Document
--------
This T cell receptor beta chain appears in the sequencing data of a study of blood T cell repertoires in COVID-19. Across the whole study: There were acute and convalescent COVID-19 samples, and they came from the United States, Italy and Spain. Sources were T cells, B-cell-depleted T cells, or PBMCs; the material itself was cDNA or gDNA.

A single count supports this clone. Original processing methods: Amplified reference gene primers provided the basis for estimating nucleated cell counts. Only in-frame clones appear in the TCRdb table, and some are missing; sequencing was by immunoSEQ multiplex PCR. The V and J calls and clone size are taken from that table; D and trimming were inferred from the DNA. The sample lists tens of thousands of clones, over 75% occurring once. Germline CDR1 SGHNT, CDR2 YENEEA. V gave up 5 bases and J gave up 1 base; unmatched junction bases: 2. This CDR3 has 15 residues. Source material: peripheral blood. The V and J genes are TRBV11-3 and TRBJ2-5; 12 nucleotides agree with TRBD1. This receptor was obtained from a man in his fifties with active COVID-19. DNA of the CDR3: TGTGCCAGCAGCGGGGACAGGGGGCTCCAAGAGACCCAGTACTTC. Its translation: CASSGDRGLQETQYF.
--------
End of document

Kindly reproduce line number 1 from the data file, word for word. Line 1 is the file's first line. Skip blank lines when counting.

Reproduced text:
This T cell receptor beta chain appears in the sequencing data of a study of blood T cell repertoires in COVID-19. Across the whole study: There were acute and convalescent COVID-19 samples, and they came from the United States, Italy and Spain. Sources were T cells, B-cell-depleted T cells, or PBMCs; the material itself was cDNA or gDNA.